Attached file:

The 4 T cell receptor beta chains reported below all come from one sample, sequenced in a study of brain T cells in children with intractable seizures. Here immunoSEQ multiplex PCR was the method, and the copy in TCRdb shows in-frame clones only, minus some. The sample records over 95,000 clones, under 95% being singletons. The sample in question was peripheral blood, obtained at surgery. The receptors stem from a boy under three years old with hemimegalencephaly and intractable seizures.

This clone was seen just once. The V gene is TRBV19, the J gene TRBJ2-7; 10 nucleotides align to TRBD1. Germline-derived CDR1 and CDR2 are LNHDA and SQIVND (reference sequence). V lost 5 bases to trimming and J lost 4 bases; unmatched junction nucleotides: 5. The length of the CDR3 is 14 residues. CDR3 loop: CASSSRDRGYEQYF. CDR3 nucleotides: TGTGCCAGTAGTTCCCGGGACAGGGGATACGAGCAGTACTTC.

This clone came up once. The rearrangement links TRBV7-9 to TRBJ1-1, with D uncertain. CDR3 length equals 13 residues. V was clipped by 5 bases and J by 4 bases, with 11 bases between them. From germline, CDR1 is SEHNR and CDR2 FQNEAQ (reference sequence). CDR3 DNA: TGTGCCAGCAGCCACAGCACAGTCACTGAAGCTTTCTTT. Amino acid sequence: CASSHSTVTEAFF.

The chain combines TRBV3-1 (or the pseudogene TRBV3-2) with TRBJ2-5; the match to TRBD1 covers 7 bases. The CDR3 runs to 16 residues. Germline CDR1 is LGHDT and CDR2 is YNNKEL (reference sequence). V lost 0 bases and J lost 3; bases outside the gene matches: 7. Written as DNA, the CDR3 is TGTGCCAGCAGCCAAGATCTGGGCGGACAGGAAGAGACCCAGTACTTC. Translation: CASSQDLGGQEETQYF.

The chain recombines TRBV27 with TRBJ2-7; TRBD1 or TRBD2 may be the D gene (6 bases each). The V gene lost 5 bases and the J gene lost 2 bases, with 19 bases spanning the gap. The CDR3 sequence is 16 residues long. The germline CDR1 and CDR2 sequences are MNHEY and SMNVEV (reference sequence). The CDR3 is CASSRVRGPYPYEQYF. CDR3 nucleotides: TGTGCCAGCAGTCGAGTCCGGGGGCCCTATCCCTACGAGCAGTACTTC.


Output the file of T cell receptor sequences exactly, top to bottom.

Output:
The 4 T cell receptor beta chains reported below all come from one sample, sequenced in a study of brain T cells in children with intractable seizures. Here immunoSEQ multiplex PCR was the method, and the copy in TCRdb shows in-frame clones only, minus some. The sample records over 95,000 clones, under 95% being singletons. The sample in question was peripheral blood, obtained at surgery. The receptors stem from a boy under three years old with hemimegalencephaly and intractable seizures.

This clone was seen just once. The V gene is TRBV19, the J gene TRBJ2-7; 10 nucleotides align to TRBD1. Germline-derived CDR1 and CDR2 are LNHDA and SQIVND (reference sequence). V lost 5 bases to trimming and J lost 4 bases; unmatched junction nucleotides: 5. The length of the CDR3 is 14 residues. CDR3 loop: CASSSRDRGYEQYF. CDR3 nucleotides: TGTGCCAGTAGTTCCCGGGACAGGGGATACGAGCAGTACTTC.

This clone came up once. The rearrangement links TRBV7-9 to TRBJ1-1, with D uncertain. CDR3 length equals 13 residues. V was clipped by 5 bases and J by 4 bases, with 11 bases between them. From germline, CDR1 is SEHNR and CDR2 FQNEAQ (reference sequence). CDR3 DNA: TGTGCCAGCAGCCACAGCACAGTCACTGAAGCTTTCTTT. Amino acid sequence: CASSHSTVTEAFF.

The chain combines TRBV3-1 (or the pseudogene TRBV3-2) with TRBJ2-5; the match to TRBD1 covers 7 bases. The CDR3 runs to 16 residues. Germline CDR1 is LGHDT and CDR2 is YNNKEL (reference sequence). V lost 0 bases and J lost 3; bases outside the gene matches: 7. Written as DNA, the CDR3 is TGTGCCAGCAGCCAAGATCTGGGCGGACAGGAAGAGACCCAGTACTTC. Translation: CASSQDLGGQEETQYF.

The chain recombines TRBV27 with TRBJ2-7; TRBD1 or TRBD2 may be the D gene (6 bases each). The V gene lost 5 bases and the J gene lost 2 bases, with 19 bases spanning the gap. The CDR3 sequence is 16 residues long. The germline CDR1 and CDR2 sequences are MNHEY and SMNVEV (reference sequence). The CDR3 is CASSRVRGPYPYEQYF. CDR3 nucleotides: TGTGCCAGCAGTCGAGTCCGGGGGCCCTATCCCTACGAGCAGTACTTC.